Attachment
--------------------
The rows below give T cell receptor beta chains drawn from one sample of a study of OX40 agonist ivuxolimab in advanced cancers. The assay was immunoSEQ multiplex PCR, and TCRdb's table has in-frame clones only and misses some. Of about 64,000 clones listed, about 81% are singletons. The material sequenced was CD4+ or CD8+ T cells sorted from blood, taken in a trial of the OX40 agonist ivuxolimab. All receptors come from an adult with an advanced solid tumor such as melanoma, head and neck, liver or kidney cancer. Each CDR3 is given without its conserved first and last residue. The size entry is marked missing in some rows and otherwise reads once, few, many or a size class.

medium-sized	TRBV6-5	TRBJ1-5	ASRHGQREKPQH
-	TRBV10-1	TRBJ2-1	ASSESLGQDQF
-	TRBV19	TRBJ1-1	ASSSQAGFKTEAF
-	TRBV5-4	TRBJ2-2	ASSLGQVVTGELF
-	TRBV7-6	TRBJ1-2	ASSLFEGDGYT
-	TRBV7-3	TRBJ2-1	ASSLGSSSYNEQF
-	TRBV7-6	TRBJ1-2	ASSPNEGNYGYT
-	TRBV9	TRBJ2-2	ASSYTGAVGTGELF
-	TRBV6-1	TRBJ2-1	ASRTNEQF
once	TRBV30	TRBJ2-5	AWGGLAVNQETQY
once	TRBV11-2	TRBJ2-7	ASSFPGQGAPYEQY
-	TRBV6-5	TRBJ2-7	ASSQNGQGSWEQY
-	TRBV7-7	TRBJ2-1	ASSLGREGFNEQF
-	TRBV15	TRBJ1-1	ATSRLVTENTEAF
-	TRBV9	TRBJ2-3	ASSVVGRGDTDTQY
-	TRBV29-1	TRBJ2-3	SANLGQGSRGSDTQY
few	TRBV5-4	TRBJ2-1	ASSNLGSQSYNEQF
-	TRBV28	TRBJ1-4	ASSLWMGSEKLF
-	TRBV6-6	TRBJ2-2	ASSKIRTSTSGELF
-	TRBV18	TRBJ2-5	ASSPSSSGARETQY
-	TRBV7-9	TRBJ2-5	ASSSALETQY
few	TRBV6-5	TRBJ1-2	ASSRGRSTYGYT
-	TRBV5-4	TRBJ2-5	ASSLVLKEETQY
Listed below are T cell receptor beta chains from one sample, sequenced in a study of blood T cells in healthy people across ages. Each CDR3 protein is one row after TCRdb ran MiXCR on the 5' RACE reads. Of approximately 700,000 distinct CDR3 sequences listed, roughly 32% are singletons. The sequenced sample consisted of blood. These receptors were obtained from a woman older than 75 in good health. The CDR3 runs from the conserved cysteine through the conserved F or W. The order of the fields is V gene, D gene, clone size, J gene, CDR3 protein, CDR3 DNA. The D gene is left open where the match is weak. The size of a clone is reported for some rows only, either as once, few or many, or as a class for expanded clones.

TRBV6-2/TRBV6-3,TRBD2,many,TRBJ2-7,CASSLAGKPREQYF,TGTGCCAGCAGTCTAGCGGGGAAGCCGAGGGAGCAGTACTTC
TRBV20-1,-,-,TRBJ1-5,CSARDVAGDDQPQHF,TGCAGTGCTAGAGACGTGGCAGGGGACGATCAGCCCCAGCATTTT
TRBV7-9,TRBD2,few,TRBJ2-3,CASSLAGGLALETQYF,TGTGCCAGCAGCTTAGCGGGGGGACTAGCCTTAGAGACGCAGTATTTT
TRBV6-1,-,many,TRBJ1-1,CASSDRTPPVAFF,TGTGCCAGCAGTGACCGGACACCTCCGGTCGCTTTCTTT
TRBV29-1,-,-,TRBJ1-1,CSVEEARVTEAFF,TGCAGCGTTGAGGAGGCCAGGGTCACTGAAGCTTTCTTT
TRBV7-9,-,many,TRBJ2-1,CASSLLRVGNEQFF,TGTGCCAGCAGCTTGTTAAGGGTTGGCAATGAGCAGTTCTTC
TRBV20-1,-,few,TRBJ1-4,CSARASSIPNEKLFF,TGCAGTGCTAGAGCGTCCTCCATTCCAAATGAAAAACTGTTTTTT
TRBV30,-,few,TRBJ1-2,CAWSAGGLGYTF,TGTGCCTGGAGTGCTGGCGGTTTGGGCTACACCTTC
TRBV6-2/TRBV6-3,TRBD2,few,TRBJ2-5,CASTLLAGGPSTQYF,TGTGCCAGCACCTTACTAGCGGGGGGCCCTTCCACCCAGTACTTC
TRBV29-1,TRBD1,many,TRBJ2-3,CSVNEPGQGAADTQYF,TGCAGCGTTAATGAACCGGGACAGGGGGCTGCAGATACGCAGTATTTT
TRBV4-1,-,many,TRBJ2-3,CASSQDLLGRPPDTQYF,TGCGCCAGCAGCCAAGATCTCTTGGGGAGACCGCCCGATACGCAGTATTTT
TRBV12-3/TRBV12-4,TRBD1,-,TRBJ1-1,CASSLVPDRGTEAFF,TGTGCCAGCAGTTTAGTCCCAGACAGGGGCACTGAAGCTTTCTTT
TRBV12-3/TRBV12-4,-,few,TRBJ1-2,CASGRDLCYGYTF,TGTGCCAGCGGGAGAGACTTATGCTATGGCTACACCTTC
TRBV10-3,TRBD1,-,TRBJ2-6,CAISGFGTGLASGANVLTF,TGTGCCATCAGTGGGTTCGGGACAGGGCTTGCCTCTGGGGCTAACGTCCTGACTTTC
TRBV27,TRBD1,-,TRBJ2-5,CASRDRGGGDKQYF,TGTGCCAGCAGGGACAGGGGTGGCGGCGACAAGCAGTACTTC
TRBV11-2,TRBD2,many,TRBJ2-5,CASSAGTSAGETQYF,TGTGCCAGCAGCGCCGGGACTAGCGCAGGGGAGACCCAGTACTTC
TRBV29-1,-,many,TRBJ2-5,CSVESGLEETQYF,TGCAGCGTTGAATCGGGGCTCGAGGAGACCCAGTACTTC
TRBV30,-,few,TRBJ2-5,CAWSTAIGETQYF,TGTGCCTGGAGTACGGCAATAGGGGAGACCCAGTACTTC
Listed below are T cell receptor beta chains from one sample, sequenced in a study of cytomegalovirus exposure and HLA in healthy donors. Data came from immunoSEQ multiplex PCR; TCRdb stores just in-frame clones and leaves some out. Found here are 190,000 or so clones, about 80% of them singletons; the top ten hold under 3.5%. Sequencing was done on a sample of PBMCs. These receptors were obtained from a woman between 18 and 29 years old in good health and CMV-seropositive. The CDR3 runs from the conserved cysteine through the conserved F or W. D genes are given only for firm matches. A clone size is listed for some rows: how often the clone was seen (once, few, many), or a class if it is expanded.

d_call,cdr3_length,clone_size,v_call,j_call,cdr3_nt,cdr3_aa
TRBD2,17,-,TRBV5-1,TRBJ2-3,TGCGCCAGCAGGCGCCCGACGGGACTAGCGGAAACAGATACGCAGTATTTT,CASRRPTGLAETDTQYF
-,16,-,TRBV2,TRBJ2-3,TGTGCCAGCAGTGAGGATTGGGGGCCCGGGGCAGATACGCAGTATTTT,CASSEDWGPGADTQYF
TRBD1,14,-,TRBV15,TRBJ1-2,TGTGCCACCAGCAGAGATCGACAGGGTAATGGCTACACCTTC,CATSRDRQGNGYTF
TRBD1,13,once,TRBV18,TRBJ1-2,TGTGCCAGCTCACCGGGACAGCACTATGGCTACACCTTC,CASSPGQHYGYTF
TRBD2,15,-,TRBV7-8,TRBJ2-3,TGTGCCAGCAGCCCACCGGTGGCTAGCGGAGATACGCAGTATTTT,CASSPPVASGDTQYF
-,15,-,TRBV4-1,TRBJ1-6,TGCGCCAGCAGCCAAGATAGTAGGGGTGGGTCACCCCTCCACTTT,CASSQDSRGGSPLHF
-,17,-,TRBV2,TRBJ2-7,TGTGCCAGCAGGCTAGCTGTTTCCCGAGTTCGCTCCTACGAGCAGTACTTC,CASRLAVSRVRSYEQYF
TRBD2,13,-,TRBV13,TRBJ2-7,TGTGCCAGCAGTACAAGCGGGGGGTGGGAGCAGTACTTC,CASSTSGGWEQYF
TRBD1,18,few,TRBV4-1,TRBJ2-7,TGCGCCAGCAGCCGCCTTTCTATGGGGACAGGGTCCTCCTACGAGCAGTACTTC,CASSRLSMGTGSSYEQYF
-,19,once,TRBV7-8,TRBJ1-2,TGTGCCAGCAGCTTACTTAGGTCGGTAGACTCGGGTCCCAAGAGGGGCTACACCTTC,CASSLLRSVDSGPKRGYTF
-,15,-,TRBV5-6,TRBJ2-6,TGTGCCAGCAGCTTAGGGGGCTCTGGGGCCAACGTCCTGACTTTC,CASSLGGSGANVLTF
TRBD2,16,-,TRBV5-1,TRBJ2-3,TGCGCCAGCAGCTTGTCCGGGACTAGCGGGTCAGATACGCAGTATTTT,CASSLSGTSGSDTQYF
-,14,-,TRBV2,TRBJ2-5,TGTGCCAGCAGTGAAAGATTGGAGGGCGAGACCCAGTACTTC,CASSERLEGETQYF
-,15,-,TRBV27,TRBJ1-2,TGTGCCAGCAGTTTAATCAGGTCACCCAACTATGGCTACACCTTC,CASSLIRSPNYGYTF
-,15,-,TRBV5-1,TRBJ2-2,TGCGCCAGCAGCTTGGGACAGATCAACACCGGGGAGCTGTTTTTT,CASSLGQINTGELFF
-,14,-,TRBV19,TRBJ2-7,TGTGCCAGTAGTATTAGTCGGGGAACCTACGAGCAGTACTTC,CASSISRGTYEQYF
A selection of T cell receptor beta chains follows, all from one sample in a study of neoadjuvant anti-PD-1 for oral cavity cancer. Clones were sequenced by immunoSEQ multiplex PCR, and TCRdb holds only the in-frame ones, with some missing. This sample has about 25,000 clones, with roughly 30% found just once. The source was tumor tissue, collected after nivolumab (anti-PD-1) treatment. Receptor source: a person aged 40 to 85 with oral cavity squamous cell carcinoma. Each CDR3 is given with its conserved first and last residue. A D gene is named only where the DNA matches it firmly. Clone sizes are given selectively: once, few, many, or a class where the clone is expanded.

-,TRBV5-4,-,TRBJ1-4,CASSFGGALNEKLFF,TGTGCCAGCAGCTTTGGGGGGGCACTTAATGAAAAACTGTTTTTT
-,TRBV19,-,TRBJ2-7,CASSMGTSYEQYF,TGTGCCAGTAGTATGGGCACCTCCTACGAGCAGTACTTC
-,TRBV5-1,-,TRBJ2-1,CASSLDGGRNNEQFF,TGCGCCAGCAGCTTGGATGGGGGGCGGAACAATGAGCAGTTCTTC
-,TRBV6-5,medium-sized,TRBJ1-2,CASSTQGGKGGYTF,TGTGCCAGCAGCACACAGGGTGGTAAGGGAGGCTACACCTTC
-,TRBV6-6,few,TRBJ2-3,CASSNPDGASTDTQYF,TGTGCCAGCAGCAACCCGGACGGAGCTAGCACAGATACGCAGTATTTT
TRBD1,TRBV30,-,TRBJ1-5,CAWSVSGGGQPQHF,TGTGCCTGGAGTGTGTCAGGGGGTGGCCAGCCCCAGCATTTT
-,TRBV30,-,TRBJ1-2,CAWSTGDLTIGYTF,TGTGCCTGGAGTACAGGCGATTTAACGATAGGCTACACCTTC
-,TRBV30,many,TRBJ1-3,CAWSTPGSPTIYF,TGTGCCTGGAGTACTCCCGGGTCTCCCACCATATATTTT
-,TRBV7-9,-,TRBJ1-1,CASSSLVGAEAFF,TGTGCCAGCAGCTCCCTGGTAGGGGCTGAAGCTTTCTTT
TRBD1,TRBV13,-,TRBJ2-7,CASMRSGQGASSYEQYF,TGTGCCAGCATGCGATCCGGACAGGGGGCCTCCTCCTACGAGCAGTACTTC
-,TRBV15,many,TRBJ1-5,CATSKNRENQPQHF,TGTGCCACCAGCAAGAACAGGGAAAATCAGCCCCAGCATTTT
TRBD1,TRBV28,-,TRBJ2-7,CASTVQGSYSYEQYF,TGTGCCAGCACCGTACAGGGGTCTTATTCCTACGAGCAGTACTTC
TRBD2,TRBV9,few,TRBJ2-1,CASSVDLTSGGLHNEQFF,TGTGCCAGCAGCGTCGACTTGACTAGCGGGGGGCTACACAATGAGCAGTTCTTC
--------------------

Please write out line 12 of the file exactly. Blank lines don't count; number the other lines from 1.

once	TRBV11-2	TRBJ2-7	ASSFPGQGAPYEQY